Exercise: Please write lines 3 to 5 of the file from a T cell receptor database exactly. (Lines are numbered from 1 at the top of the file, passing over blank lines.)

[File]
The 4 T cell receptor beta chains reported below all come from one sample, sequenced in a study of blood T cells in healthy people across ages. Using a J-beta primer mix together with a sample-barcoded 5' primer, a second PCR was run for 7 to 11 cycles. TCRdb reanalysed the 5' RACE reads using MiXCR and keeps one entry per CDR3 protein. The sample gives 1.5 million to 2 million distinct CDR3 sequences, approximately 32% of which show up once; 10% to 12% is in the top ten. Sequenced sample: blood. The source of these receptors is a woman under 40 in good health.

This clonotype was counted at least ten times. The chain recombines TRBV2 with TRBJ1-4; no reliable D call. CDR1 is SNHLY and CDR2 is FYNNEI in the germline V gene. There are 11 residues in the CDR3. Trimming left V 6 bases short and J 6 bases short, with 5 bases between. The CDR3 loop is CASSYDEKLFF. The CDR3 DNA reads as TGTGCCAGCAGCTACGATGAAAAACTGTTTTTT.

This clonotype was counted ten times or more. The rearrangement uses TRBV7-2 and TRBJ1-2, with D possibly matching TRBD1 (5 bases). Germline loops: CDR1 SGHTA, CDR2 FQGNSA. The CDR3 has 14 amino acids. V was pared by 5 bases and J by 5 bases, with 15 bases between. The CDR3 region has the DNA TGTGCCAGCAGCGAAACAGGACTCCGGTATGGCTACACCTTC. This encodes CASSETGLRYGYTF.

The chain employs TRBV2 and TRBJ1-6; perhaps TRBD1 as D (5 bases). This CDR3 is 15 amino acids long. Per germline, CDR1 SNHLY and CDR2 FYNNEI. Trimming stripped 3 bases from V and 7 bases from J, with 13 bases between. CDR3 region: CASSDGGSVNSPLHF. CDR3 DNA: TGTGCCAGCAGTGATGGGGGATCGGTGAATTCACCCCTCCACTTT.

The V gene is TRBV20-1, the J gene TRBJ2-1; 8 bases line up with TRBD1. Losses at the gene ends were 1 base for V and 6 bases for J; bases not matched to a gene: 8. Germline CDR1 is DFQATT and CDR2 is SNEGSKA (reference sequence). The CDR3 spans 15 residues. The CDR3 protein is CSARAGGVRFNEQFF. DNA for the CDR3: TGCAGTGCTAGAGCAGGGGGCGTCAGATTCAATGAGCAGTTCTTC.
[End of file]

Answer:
This clonotype was counted ten times or more. The rearrangement uses TRBV7-2 and TRBJ1-2, with D possibly matching TRBD1 (5 bases). Germline loops: CDR1 SGHTA, CDR2 FQGNSA. The CDR3 has 14 amino acids. V was pared by 5 bases and J by 5 bases, with 15 bases between. The CDR3 region has the DNA TGTGCCAGCAGCGAAACAGGACTCCGGTATGGCTACACCTTC. This encodes CASSETGLRYGYTF.

The chain employs TRBV2 and TRBJ1-6; perhaps TRBD1 as D (5 bases). This CDR3 is 15 amino acids long. Per germline, CDR1 SNHLY and CDR2 FYNNEI. Trimming stripped 3 bases from V and 7 bases from J, with 13 bases between. CDR3 region: CASSDGGSVNSPLHF. CDR3 DNA: TGTGCCAGCAGTGATGGGGGATCGGTGAATTCACCCCTCCACTTT.

The V gene is TRBV20-1, the J gene TRBJ2-1; 8 bases line up with TRBD1. Losses at the gene ends were 1 base for V and 6 bases for J; bases not matched to a gene: 8. Germline CDR1 is DFQATT and CDR2 is SNEGSKA (reference sequence). The CDR3 spans 15 residues. The CDR3 protein is CSARAGGVRFNEQFF. DNA for the CDR3: TGCAGTGCTAGAGCAGGGGGCGTCAGATTCAATGAGCAGTTCTTC.